For the Night of 15 November 2010
North Korea: For the record. A UN report released on Friday found that North Korea is supplying banned nuclear and ballistic missile equipment to Iran, Syria and "Myanmar" using "surreptitious" means to avoid international sanctions. A UN sanctions committee panel of experts called for heightened vigilance to stop the nuclear trade and for more detailed investigation into the sophisticated means used by North Korea to circumvent sanctions.
Since the last sanctions were imposed in June 2009, four "non-compliance cases involving arms exports" had come to light, the report said, according to Agence France-Presse. The report found North Korea used "masking techniques" including mislabeling containers, falsifying ships' manifests and destination details "and use of multiple layers of intermediaries, shell companies, and financial institutions."
The North is increasingly using foreign-owned ships and non-stop cargo flights so as to avoid checks.
The experts said the UN Security Council should consider ordering North Korea to declare all air cargos before countries grant overflight clearance.
Unidentified diplomats said China blocked publication of the report which has been ready for six months.
Comment: Weapons, missiles and dated nuclear technology are the top three hard currency earners for North Korea. The North is desperate. Defections because of dire economic conditions are at unprecedented levels, South Korean media reported today. North Korea has no alternative but to try to export the only items it makes that have a market.
As a final note, the North's ability to manufacture chemical weapons is beyond dispute. It probably is responsible for Syria's substantial chemical weapons capabilities, even if nuclear technology exports are somewhat dated.
Burma: Newly released from house arrest pro-democracy leader, Aung San Suu Kyi, said 14 November that if the people of "Myanmar" want sanctions to be lifted, she will consider asking Western nations for such a move, Reuters reported. Suu Kyi would not comment directly on whether she would ask for a rollback of sanctions, but said the country needs help from all nations, which should begin with dialogue. She spoke outside her National League for Democracy party headquarters.
(Note: The Department of State does not recognize the name Myanmar because it was imposed by the military junta.)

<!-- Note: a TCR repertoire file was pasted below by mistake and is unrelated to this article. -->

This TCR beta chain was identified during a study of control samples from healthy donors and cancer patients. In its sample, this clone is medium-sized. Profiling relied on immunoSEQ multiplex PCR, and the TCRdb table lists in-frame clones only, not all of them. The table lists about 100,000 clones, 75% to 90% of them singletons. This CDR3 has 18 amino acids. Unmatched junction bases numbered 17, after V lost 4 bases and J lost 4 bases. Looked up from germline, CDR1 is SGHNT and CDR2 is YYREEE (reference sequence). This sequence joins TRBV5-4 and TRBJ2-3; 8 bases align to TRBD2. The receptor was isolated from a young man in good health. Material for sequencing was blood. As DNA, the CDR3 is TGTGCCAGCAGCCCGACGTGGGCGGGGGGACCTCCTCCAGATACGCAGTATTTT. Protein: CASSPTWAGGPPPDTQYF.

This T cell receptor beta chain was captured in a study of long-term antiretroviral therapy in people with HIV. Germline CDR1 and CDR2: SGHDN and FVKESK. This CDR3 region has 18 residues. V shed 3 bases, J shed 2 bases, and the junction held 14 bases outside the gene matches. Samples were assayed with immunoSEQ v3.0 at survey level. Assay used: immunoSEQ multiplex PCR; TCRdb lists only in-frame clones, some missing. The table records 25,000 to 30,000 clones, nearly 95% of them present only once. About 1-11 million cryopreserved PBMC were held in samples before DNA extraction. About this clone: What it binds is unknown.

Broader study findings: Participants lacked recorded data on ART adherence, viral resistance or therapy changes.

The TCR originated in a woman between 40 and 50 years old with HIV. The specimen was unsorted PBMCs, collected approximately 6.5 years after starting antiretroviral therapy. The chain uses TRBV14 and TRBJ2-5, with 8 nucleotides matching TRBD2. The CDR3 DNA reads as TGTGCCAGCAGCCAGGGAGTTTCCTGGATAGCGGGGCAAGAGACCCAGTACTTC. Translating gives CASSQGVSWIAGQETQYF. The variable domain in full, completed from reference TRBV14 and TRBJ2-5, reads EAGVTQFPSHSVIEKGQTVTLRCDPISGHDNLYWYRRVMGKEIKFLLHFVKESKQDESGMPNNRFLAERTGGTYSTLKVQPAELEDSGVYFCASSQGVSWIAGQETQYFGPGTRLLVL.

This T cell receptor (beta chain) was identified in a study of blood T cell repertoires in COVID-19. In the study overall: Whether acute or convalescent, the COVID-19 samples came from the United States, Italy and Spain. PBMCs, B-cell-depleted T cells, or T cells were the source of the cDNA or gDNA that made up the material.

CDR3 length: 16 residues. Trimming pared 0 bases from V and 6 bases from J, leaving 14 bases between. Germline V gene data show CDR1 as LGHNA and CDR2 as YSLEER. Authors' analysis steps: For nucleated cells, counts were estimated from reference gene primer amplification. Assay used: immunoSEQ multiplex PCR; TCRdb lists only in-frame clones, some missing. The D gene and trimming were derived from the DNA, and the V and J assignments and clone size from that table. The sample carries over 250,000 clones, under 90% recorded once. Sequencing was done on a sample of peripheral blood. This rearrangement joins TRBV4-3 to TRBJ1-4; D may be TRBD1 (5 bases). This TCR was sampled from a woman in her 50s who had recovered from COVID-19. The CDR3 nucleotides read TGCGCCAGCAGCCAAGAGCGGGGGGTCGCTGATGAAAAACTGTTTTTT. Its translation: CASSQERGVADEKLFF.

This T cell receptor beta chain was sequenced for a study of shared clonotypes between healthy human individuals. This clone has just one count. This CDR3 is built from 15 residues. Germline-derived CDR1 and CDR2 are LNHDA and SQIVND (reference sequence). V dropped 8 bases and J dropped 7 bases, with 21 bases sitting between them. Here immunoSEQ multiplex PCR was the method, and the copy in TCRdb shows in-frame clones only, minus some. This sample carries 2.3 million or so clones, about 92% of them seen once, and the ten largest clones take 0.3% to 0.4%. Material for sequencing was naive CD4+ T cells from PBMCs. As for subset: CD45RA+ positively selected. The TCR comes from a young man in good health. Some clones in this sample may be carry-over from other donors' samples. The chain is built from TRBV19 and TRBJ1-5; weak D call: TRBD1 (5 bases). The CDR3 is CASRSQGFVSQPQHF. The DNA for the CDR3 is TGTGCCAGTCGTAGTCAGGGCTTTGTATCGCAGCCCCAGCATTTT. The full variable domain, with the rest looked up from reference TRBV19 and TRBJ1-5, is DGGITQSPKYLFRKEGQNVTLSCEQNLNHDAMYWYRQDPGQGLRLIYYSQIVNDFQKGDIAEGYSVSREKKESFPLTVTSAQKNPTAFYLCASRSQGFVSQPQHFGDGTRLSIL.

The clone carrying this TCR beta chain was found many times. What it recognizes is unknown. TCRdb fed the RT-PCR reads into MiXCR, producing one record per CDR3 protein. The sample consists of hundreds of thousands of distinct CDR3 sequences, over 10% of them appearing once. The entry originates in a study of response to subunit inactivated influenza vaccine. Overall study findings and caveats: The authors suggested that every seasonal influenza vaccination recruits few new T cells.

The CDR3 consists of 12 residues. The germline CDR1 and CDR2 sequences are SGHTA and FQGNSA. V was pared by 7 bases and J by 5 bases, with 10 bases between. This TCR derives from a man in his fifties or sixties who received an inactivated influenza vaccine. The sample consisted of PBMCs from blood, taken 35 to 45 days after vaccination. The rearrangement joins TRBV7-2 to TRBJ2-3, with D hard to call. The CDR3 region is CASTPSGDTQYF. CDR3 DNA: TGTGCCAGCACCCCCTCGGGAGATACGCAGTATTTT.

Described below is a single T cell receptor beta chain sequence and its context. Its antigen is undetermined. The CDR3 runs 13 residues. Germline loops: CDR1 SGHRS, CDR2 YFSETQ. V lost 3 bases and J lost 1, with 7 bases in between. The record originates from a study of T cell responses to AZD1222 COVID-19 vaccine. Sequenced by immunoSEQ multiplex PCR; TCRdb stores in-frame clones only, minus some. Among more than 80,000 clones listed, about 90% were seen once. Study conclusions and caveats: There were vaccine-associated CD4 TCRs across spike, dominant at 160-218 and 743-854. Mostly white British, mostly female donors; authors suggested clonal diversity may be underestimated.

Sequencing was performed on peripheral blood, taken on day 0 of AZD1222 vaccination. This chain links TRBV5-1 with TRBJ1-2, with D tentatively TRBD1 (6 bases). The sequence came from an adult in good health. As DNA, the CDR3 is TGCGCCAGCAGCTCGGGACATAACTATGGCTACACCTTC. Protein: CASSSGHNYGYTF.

Comment: The government freed Aung San Suu Kyi on 13 November after the terms of the 18-month house arrest at her Yangon (Rangoon) residence expired, China Daily reported. Barricades were removed from the front of her residence.
Since her release, Suu Kyi has given multiple press interviews, but she has avoided comments that might provide grounds for the new government to arrest her again, at least for now. She said she is ready to hold talks with all groups to achieve reconciliation and relieve grinding poverty.
A commentary in The Singapore Straits Times made two points. There are now two avenues to political leadership in Burma; the populist and the authoritarian. While Suu Kyi retains widespread popularity, her party is outlawed and some members ran for public office in the tainted national elections this month.
The second point is that Senior General Than Shwe has used the elections to create an alternative avenue to national prominence. He is a national figure and the junta-supported government is an alternative to house arrest and perpetual political isolation. Tainted as it is, the junta-controlled electoral process is an outlet for political expression. Even politicians loyal to Suu Kyi are testing the new political climate.
Afghanistan: In a press interview, President Karzai said that the U.S. military should reduce the visibility and intensity of its operations in Afghanistan and end night special operations forces raids, The Washington Post reported on 14 November.
Karzai told reporters in Kabul that he wanted U.S. soldiers off the roads and to reduce their intrusiveness in the daily life of Afghans. He said the United States cannot sustain the current level of troops in the country, and that a large long-term presence is not good for the Afghan people. He also said he met with high-level Taliban leaders about three months ago that he believes are in contact with Mullah Mohammad Omar, but that talks are in the preliminary stages and were mainly about exchanging a desire for peace.
Today, Afghan Taliban leader Mohammed Omar encouraged Afghans to continue the fight until all foreigners have left the country.
Comment: Karzai's comments are consistent with Pashtun demands to limit foreign intrusions into Afghan daily life. They apparently confounded the US command, but should not have been a surprise because of mounting outrage over US special forces raids against house without any obvious sign of Afghan national authority.
The simplest solution would be for a few Afghan special forces personnel to lead raids against individual houses. US or NATO special forces acting alone would seem to lack any legal basis in Afghan law for unilateral intrusions. The US claims Afghanistan is a sovereign state.